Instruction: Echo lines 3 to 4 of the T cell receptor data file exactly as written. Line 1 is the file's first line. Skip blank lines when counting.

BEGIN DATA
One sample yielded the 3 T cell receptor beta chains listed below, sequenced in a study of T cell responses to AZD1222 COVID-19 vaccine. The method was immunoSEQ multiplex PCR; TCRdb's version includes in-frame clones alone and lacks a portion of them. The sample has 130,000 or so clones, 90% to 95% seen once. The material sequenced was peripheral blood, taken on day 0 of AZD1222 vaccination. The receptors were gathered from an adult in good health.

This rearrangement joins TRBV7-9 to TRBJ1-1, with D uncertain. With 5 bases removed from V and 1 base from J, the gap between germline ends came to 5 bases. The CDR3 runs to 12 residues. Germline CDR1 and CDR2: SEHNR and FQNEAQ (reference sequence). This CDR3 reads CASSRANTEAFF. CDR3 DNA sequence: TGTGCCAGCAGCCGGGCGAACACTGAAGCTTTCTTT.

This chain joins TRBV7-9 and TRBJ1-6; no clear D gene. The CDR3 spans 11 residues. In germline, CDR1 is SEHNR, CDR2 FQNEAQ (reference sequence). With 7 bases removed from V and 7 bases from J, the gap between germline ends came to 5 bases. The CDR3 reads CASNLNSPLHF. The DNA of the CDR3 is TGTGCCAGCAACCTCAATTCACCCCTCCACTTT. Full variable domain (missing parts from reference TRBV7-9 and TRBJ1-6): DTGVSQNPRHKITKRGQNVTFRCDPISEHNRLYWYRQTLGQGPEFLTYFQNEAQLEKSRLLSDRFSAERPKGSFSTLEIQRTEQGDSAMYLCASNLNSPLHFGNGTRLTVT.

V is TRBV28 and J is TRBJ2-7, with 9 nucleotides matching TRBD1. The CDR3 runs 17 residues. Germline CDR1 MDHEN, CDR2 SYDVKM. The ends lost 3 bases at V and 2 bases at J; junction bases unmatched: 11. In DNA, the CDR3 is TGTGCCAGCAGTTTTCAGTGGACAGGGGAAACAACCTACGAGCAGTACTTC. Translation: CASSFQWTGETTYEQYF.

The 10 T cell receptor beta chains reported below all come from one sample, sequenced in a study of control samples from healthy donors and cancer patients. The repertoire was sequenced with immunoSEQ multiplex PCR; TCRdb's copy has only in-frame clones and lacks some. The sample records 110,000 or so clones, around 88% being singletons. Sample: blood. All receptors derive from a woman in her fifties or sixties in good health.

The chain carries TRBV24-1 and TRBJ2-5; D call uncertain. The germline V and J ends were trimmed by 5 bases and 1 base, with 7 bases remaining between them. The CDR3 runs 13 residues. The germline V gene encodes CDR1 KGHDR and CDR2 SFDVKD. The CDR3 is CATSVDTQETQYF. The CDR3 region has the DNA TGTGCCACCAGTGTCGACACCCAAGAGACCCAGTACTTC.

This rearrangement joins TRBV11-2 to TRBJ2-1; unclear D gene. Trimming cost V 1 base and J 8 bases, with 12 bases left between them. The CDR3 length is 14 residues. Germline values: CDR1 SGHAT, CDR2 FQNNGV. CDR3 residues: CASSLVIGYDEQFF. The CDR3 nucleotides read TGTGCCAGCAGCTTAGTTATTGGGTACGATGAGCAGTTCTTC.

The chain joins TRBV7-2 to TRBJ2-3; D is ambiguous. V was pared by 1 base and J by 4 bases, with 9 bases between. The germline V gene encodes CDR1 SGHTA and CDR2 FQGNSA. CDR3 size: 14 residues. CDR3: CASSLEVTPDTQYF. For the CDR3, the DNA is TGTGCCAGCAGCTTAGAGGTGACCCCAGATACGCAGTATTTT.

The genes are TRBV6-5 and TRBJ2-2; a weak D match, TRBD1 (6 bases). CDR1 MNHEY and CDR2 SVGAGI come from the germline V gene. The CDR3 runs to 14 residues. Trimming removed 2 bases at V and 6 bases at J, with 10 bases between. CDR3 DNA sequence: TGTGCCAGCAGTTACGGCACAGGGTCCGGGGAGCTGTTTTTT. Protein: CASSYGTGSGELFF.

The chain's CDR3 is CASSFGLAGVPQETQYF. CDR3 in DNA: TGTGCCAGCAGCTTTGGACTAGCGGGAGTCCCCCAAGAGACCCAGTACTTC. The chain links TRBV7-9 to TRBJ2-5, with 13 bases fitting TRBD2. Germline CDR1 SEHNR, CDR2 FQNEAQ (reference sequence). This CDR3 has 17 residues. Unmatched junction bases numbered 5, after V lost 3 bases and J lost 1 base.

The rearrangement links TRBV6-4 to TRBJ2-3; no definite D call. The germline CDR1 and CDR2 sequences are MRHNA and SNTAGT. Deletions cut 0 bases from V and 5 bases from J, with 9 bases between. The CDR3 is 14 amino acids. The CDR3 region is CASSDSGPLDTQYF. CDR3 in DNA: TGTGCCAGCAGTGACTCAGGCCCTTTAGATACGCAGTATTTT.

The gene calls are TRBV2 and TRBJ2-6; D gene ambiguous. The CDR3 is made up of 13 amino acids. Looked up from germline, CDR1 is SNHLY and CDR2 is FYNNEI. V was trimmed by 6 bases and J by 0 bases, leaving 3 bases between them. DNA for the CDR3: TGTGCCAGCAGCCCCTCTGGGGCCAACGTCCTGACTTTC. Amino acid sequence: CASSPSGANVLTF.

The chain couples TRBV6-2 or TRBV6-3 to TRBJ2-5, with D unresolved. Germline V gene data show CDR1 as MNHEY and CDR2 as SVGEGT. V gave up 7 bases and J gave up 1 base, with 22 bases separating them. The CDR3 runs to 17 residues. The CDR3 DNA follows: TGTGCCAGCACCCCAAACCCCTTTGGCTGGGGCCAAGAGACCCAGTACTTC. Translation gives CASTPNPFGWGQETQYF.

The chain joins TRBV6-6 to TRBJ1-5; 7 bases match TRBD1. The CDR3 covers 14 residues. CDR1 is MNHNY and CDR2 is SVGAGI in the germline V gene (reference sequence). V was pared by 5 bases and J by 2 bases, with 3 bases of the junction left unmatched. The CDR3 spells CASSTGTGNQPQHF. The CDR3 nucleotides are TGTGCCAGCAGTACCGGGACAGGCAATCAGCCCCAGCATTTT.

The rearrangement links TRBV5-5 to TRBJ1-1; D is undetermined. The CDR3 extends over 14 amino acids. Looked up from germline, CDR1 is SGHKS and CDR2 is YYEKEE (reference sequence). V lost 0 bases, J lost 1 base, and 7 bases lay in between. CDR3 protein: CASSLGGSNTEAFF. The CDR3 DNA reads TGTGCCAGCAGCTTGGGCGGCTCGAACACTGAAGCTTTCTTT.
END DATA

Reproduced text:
This chain joins TRBV7-9 and TRBJ1-6; no clear D gene. The CDR3 spans 11 residues. In germline, CDR1 is SEHNR, CDR2 FQNEAQ (reference sequence). With 7 bases removed from V and 7 bases from J, the gap between germline ends came to 5 bases. The CDR3 reads CASNLNSPLHF. The DNA of the CDR3 is TGTGCCAGCAACCTCAATTCACCCCTCCACTTT. Full variable domain (missing parts from reference TRBV7-9 and TRBJ1-6): DTGVSQNPRHKITKRGQNVTFRCDPISEHNRLYWYRQTLGQGPEFLTYFQNEAQLEKSRLLSDRFSAERPKGSFSTLEIQRTEQGDSAMYLCASNLNSPLHFGNGTRLTVT.

V is TRBV28 and J is TRBJ2-7, with 9 nucleotides matching TRBD1. The CDR3 runs 17 residues. Germline CDR1 MDHEN, CDR2 SYDVKM. The ends lost 3 bases at V and 2 bases at J; junction bases unmatched: 11. In DNA, the CDR3 is TGTGCCAGCAGTTTTCAGTGGACAGGGGAAACAACCTACGAGCAGTACTTC. Translation: CASSFQWTGETTYEQYF.